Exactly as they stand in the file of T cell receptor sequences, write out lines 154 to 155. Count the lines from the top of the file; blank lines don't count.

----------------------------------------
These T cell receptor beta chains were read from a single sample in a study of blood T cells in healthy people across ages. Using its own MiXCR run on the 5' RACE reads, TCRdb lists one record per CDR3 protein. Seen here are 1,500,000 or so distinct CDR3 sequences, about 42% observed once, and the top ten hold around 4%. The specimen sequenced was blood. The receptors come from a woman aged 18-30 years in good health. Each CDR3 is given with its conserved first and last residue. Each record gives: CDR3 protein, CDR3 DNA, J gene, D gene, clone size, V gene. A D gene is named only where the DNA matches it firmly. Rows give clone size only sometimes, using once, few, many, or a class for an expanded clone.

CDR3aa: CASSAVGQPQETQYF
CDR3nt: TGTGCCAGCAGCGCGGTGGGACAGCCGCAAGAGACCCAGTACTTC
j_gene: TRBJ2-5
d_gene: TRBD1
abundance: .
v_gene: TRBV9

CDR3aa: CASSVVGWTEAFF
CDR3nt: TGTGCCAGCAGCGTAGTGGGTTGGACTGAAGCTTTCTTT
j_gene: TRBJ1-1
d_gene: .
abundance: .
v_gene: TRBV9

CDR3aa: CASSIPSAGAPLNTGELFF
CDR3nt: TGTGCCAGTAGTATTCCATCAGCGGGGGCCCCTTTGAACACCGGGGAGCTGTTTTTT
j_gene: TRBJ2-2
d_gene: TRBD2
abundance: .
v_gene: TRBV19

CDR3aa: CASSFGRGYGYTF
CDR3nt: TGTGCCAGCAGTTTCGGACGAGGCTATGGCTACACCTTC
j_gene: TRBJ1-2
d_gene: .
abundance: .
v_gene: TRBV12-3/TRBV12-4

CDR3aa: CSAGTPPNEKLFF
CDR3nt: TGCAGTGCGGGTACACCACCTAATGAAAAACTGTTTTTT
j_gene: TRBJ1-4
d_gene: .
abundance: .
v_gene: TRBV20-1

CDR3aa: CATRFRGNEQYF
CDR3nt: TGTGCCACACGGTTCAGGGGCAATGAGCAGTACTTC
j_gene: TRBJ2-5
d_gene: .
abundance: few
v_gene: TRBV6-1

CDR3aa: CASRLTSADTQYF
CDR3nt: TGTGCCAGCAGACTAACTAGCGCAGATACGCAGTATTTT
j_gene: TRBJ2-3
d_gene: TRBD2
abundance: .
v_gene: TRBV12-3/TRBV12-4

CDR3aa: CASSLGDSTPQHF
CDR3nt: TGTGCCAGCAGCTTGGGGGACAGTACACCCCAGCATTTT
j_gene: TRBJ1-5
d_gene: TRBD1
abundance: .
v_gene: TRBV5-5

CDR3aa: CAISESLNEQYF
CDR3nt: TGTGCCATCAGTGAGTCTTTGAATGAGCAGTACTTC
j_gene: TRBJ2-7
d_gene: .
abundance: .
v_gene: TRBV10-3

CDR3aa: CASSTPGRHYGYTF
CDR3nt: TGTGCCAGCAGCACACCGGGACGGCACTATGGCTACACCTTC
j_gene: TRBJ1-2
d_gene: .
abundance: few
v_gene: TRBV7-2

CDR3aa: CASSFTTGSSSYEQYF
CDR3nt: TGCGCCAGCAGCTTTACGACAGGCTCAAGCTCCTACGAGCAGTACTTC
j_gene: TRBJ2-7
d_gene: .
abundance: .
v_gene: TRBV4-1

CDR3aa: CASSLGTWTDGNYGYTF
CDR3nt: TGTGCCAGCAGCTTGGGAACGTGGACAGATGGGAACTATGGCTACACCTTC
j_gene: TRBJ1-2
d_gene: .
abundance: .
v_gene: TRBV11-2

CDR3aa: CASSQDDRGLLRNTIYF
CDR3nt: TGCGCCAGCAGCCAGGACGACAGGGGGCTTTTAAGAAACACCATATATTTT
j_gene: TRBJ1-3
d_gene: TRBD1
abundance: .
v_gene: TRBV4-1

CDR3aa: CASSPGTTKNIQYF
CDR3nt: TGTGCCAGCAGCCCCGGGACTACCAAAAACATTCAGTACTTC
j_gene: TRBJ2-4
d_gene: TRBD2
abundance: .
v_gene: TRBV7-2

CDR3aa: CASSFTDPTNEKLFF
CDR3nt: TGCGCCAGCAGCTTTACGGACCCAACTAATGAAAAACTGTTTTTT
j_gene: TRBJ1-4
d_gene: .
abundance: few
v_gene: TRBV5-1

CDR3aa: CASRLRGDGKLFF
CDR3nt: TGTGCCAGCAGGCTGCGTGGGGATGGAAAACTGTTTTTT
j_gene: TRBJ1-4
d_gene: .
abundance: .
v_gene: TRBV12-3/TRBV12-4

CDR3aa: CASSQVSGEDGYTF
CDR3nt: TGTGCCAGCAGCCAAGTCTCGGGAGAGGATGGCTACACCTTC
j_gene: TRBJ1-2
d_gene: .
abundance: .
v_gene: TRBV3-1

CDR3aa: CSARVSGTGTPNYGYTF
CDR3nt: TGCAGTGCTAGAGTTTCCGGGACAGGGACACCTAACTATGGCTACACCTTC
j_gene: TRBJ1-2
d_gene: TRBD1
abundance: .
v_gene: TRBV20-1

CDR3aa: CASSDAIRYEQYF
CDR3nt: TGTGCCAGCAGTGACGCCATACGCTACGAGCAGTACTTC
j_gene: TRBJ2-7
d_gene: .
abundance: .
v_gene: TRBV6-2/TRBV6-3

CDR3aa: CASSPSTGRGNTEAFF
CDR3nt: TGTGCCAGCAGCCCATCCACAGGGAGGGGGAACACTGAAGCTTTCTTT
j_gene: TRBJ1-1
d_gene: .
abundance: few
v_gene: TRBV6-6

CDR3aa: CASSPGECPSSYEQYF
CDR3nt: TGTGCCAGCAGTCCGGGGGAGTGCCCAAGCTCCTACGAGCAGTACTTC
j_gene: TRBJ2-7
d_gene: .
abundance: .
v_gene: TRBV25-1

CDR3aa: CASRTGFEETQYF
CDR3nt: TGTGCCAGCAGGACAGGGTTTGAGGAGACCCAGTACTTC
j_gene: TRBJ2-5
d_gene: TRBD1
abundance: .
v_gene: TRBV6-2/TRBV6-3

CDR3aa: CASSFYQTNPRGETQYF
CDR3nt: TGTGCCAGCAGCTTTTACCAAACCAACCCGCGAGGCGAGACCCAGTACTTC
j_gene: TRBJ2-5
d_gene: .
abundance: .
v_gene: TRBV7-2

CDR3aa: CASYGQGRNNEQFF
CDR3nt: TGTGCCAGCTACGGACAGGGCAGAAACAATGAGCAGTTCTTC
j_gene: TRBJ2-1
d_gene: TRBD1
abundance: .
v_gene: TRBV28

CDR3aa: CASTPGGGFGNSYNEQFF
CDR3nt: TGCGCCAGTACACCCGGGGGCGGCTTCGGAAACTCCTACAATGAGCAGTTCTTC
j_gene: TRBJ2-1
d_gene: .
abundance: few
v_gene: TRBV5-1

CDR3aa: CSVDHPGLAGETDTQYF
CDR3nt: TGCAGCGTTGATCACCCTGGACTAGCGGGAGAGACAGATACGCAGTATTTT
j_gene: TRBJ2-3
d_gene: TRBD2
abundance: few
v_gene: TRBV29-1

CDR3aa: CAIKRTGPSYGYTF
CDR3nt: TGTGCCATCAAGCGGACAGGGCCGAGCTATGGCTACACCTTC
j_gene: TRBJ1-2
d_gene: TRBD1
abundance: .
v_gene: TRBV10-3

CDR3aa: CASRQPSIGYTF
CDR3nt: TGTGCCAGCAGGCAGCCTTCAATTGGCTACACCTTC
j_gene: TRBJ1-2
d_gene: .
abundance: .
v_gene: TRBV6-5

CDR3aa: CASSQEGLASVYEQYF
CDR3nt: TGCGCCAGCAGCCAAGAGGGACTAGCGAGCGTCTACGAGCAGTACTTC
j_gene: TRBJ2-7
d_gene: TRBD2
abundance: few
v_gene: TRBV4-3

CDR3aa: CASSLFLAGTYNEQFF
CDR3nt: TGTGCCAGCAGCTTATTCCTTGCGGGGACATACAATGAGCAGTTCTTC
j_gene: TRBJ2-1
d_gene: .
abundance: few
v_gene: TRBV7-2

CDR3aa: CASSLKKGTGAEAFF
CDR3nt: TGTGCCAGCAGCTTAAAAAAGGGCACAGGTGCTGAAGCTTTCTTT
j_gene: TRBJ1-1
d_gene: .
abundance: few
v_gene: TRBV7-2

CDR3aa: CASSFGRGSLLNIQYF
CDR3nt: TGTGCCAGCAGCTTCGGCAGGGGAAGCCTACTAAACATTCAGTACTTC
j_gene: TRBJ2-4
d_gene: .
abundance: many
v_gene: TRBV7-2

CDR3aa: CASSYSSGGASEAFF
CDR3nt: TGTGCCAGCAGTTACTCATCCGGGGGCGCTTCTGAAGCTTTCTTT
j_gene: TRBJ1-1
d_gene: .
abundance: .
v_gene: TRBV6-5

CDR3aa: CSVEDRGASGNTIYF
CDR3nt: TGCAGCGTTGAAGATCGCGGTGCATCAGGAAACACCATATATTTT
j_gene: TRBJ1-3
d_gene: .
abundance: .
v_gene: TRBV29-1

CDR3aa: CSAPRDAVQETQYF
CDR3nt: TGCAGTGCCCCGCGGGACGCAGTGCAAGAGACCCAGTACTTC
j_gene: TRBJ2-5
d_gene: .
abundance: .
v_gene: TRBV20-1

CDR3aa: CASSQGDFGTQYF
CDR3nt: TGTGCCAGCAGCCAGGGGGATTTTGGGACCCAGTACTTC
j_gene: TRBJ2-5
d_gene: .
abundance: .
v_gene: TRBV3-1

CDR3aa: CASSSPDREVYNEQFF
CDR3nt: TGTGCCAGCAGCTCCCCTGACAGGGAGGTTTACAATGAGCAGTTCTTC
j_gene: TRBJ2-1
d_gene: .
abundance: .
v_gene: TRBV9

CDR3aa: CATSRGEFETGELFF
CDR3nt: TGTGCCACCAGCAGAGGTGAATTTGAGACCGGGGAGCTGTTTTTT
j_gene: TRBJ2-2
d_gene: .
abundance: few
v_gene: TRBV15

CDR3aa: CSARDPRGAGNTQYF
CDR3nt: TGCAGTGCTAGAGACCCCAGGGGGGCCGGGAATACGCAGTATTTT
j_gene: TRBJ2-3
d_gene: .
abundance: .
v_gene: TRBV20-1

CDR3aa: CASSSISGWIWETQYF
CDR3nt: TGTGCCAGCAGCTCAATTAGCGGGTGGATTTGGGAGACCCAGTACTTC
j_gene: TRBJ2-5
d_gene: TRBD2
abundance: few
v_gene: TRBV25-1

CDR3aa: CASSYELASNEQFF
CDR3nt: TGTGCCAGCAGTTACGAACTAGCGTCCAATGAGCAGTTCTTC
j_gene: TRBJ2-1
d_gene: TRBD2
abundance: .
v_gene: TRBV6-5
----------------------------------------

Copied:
j_gene: TRBJ2-3
d_gene: TRBD2